Couples in love often end up walking down the aisle and committing to stay together “for richer or for poorer.” But unfortunately, there are instances where one partner decides to hide the truth about their finances from the other.
Deceiving a spouse or romantic partner about some aspect of your financial life is commonly known as “financial infidelity.” A surprisingly high percentage of adults – 32% – admit that they have financially deceived someone with whom they had a relationship and shared finances, according to a recent survey from CreditCards.Com.
The survey also discovered that GenZers and millennials were more likely to lie to their partner about finances compared to GenXers and baby boomers.
According to respondents, reasons for keeping financial secrets include:
- The issue of money never came up: 31%
- Wanting to control their own finances: 30%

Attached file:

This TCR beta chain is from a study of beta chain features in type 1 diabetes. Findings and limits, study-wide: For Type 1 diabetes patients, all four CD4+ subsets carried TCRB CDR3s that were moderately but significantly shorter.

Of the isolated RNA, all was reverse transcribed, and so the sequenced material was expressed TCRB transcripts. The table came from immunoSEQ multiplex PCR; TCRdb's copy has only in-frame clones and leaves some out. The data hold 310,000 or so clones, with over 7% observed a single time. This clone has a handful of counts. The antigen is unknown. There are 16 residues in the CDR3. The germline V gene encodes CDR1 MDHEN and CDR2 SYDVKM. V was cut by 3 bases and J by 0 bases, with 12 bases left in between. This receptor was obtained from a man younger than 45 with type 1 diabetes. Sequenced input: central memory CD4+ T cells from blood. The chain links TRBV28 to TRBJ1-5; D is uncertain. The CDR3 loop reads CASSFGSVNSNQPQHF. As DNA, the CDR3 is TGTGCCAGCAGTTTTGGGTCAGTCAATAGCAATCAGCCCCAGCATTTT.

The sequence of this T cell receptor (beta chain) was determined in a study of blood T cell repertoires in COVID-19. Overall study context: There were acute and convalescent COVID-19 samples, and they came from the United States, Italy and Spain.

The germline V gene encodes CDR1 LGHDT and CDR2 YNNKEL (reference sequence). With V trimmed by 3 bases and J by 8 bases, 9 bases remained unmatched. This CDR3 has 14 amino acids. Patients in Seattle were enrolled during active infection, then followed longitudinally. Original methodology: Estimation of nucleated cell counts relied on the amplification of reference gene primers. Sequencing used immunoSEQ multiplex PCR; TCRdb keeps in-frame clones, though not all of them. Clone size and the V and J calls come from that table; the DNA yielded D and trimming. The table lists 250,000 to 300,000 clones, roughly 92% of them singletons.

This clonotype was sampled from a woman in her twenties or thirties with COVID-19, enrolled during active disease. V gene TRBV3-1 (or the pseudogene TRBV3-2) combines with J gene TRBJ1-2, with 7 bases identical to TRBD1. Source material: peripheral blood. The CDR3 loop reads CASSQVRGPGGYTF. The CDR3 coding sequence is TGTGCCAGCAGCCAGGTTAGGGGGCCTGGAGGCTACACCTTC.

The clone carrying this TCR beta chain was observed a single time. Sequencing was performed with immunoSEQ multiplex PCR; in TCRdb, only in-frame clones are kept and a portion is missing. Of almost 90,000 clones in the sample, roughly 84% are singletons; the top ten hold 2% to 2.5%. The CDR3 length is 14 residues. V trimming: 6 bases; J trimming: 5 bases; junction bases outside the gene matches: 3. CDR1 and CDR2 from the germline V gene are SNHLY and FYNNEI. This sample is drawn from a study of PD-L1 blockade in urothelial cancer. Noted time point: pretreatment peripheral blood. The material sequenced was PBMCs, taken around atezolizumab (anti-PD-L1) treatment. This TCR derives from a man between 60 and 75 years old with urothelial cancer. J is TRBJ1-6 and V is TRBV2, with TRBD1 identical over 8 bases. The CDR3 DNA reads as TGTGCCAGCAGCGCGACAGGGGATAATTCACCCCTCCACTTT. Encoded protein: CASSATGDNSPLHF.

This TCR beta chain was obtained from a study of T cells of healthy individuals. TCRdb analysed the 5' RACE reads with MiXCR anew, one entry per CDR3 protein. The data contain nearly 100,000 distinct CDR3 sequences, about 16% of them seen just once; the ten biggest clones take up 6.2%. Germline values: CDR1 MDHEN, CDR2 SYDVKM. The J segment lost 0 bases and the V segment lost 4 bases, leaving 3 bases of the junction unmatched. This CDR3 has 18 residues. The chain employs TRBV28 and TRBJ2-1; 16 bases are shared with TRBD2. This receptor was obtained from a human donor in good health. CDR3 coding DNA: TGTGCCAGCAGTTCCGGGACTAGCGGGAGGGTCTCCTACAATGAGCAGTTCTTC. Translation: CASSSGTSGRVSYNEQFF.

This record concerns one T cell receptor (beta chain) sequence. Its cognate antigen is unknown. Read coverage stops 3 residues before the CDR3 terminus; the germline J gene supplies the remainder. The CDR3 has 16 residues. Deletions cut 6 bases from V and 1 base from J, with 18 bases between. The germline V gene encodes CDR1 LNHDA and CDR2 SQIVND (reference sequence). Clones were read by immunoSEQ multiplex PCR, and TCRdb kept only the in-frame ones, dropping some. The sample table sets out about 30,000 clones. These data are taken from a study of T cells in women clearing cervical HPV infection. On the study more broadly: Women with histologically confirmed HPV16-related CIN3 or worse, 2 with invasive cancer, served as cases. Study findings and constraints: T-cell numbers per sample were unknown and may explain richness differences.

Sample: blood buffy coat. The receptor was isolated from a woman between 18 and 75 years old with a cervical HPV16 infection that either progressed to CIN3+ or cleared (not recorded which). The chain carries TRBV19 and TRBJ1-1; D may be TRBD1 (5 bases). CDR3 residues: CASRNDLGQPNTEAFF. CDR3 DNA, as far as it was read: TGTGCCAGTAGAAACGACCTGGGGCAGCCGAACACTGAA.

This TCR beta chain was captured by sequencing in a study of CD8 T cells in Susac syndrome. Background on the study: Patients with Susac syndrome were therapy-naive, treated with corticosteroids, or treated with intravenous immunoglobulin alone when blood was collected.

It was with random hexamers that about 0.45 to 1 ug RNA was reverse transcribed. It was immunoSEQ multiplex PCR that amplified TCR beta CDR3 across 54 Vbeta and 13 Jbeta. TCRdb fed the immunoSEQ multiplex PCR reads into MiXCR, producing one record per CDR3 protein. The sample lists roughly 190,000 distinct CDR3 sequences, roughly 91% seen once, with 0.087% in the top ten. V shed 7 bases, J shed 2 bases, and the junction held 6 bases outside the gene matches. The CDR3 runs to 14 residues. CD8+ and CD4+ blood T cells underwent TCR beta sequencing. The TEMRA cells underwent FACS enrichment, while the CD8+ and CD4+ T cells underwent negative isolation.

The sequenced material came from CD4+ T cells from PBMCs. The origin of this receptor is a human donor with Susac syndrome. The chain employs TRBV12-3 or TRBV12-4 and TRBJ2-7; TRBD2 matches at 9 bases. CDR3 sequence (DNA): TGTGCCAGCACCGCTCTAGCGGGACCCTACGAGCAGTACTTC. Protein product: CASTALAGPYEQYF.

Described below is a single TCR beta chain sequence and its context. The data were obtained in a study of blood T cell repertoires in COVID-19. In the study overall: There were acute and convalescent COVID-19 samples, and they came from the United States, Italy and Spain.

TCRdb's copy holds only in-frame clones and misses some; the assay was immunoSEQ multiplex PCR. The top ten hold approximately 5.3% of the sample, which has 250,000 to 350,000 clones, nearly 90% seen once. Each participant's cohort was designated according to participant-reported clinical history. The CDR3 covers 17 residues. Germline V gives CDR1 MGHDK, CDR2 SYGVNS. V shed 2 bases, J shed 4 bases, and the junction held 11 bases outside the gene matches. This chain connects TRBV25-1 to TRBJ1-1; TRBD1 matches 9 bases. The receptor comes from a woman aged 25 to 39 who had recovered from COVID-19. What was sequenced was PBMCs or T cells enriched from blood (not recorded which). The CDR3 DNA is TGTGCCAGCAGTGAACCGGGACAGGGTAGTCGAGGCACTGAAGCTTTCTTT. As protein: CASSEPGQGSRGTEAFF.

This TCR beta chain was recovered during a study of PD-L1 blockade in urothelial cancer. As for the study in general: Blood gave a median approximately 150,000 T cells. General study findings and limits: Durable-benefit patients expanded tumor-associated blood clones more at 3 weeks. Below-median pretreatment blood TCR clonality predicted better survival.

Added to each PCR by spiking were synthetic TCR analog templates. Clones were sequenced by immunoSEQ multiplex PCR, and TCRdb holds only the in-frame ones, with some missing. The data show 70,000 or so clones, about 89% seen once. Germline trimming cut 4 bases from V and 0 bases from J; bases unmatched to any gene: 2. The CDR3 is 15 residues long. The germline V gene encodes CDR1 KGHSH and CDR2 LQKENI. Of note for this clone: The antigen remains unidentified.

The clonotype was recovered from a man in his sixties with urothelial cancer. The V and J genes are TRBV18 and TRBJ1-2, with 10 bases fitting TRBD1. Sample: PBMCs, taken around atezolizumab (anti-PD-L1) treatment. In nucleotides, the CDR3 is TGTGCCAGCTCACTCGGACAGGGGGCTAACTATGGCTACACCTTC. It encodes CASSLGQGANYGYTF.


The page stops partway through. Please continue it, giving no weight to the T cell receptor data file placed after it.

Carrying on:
- Embarrassed about how they handle money: 25%
- Not trusting partner with finances: 14%
- Addictions: 13%
Both males and females admitted to this behavior. However, a study from the National Endowment for Financial Education (NEFE) found that men were significantly more likely than women — 47% to 39% — to deceive their partner about money issues.
Such deception might seem harmless to some, but it often comes with a high price tag. NEFE discovered that financial infidelity can result in:
- Arguments: 42%
- Loss of trust: 32%
- Limited privacy: 20%
- Separation of shared finances: 16%
- Divorce: 16%
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What Is Financial Infidelity?